Rock music has expressed frustration, pain, isolation, anger, and alienation from its early days, and one only has to turn on a music-video TV channel to see these emotions made utterly banal by band after band express them in with a minimum of creativity or even a saving grace of humor. It’s hard to believe that most fans or even the makers of this music really feel the anguish that it expresses. It’s hard to know if Nirvana’s millions of fans really empathized with the suffering and anger that fueled Cobain’s music, but it’s likely that most didn’t. Nevertheless, Cobain himself does seem to exemplify the model of a tortured artist whose conflicted emotions lay behind his artistic creativity. At the heart of the punk ideology that inspired Cobain lies a harsh condemnation of modern society, a pessimism about the possibility of a meaningful or happy existence, and a self-conscious sense of irony about the commercial cooptation of the message of this supposedly antisocial music. Heavier Than Heaven shows how difficult Cobain made it for people to help him and how his ambitions contributed to his own death, making it clear how frustrating it could be to deal with him. When news of Cobain’s suicide was released, many people reacted with cynicism and a complete lack of sympathy, and there’s material in this biography to justify such reactions. Yet he was a gifted creative force, and his allegiance to the ideals of punk had a straightforward honesty that gave him a disarming appeal. Cross’s narrative makes it clear that Cobain’s death was a great loss, not just for his personal circle of family and friends, but also to rock music. Recommended.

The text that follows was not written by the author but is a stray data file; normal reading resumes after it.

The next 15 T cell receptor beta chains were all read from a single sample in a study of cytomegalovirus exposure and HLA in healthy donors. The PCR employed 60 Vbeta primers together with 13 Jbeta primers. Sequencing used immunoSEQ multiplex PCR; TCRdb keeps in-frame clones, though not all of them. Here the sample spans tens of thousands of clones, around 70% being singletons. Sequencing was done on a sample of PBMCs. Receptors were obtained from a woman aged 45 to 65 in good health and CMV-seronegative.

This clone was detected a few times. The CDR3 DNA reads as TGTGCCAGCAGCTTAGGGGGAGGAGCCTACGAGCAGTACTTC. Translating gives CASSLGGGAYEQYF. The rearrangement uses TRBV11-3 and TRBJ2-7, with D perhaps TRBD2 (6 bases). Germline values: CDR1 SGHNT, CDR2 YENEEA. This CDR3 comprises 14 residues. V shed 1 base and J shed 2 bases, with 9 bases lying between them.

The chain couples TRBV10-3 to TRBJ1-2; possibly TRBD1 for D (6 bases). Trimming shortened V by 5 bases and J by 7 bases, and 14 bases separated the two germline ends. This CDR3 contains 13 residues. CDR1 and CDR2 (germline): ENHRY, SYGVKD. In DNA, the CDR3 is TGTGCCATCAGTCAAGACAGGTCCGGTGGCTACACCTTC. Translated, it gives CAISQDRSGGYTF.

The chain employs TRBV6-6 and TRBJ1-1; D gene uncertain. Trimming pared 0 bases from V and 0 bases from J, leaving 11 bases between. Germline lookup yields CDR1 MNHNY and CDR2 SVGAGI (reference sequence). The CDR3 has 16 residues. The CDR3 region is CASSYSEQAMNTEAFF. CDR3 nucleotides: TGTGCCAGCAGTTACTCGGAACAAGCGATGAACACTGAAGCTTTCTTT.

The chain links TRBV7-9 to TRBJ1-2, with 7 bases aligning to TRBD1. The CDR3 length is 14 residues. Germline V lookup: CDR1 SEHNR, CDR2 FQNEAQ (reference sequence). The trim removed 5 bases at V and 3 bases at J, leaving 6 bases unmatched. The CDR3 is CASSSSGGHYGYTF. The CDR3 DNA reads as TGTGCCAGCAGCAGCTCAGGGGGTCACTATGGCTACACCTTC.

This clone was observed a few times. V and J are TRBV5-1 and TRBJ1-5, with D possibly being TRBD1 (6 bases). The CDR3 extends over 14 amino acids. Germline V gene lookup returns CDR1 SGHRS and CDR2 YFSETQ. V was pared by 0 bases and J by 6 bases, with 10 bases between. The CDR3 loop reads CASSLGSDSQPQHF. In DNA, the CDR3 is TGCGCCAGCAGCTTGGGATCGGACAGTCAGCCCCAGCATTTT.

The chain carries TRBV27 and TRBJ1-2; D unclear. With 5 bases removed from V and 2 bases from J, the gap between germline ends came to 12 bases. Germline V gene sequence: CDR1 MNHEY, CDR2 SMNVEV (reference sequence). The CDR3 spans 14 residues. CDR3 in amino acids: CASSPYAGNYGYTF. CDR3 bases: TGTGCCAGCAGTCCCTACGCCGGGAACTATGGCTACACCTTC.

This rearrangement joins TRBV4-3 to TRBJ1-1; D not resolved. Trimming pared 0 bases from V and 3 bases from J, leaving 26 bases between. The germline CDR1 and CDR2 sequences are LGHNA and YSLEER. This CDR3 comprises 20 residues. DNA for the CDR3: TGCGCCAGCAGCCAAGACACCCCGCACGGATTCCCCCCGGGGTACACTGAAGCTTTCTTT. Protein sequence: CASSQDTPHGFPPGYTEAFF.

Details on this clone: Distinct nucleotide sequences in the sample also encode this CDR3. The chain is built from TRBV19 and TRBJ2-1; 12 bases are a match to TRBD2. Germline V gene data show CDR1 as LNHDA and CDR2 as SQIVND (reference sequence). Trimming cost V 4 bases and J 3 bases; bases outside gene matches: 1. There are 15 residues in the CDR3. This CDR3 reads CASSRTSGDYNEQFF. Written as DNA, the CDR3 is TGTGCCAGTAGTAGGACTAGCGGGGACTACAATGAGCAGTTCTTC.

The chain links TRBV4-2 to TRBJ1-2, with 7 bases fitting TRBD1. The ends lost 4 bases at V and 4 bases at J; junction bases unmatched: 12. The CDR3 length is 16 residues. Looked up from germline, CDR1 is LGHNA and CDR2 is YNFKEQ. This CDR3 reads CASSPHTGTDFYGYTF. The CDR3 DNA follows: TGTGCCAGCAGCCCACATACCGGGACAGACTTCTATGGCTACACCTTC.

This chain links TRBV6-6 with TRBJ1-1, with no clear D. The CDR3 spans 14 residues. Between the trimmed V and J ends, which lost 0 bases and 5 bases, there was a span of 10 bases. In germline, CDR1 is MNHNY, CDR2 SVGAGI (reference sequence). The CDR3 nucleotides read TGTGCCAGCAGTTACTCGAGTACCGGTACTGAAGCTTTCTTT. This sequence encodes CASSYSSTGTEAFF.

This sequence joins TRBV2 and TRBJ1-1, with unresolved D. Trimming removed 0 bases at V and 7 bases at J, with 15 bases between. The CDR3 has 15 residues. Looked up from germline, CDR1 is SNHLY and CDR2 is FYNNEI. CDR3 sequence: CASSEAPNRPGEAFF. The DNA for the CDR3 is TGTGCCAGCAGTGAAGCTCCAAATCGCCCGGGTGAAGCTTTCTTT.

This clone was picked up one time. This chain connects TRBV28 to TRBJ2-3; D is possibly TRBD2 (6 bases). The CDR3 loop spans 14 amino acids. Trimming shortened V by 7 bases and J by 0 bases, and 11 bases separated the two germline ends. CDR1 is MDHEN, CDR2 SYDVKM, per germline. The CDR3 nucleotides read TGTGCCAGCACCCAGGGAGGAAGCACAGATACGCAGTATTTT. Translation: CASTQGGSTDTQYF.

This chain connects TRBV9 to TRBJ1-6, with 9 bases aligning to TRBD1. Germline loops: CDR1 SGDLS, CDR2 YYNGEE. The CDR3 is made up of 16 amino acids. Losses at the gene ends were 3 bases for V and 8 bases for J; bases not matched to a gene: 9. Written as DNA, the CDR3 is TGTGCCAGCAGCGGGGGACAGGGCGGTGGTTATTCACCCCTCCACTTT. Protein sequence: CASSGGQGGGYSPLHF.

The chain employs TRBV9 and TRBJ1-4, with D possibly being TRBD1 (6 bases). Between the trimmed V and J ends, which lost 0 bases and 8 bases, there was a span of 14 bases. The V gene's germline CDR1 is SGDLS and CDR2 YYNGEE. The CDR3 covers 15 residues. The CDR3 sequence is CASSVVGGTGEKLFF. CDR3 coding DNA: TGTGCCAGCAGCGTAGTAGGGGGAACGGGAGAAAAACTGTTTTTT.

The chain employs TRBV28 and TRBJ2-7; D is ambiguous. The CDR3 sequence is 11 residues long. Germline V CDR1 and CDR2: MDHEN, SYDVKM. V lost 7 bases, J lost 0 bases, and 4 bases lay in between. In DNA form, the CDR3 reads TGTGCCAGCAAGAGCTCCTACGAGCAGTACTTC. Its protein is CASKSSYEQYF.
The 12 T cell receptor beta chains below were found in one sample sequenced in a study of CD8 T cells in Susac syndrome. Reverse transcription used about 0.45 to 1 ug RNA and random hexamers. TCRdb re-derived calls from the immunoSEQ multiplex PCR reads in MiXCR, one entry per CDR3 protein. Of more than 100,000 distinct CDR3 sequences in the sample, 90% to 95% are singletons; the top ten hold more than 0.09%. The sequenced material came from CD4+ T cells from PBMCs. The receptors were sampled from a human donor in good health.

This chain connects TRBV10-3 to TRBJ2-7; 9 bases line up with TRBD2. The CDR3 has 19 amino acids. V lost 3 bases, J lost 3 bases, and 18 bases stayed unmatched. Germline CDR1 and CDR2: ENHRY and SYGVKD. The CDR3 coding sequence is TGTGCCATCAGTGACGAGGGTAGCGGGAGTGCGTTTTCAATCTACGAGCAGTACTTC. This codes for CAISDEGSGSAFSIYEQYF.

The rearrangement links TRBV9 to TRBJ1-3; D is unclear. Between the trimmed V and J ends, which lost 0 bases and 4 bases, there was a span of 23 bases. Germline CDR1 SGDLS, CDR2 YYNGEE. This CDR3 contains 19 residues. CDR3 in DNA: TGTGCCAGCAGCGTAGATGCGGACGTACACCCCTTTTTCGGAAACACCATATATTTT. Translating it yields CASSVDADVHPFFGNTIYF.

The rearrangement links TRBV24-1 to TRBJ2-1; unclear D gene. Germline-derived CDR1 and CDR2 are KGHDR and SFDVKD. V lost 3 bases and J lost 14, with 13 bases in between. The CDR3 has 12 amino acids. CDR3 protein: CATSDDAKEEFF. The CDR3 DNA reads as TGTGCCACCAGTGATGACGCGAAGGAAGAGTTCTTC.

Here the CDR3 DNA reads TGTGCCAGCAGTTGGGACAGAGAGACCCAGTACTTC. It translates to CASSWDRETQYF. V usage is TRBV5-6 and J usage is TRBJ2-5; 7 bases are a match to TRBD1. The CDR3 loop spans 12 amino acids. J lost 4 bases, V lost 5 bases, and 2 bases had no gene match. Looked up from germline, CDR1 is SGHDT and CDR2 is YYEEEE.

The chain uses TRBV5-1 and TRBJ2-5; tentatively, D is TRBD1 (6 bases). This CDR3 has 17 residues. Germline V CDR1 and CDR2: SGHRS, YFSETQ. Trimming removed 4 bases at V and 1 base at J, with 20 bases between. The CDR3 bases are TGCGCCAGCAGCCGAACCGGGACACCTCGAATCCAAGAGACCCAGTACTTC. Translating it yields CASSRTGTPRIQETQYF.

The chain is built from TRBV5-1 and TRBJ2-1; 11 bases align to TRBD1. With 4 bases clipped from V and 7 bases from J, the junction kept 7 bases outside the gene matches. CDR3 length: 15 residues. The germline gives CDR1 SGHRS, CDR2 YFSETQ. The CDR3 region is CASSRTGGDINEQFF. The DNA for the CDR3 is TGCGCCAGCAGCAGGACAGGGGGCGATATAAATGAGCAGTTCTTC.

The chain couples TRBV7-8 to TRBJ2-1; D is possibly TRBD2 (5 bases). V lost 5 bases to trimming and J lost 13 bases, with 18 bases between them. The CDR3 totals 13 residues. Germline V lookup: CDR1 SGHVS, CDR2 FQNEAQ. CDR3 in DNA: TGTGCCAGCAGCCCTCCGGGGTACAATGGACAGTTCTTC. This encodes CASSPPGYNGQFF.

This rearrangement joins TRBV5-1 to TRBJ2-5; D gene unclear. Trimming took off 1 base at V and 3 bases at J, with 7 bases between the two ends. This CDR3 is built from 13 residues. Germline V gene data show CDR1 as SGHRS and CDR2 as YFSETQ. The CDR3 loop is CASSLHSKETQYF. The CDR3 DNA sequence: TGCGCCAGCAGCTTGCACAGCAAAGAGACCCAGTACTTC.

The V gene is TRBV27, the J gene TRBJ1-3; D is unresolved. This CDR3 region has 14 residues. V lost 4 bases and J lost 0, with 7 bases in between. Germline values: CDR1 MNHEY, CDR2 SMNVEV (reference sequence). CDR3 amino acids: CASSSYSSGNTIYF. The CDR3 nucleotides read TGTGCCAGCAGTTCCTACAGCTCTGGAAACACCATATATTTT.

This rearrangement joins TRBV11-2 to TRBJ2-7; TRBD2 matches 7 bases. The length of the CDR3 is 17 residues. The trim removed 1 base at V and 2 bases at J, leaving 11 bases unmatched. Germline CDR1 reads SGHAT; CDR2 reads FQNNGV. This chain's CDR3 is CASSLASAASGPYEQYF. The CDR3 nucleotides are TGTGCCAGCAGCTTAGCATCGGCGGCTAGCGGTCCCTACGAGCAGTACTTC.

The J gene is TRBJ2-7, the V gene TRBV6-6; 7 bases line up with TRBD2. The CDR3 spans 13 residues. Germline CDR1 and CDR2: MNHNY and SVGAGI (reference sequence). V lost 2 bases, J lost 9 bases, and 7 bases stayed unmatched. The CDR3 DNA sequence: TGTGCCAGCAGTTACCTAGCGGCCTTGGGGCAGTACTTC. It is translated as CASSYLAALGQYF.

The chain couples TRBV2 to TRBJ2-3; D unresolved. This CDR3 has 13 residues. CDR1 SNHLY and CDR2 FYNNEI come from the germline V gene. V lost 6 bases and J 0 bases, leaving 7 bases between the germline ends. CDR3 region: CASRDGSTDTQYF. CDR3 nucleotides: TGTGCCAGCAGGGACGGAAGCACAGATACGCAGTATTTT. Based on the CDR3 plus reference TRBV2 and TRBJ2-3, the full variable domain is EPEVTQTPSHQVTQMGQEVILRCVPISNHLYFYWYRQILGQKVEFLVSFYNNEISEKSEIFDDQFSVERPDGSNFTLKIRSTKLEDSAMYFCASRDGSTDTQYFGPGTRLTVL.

© 2002 Christian Perring. All rights reserved.

Christian Perring, Ph.D., is Chair of the Philosophy Department at Dowling College, Long Island. He is editor of Metapsychology Online Review. His main research is on philosophical issues in psychiatry. He is especially interested in exploring how philosophers can play a greater role in public life, and he is keen to help foster communication between philosophers, mental health professionals, and the general public.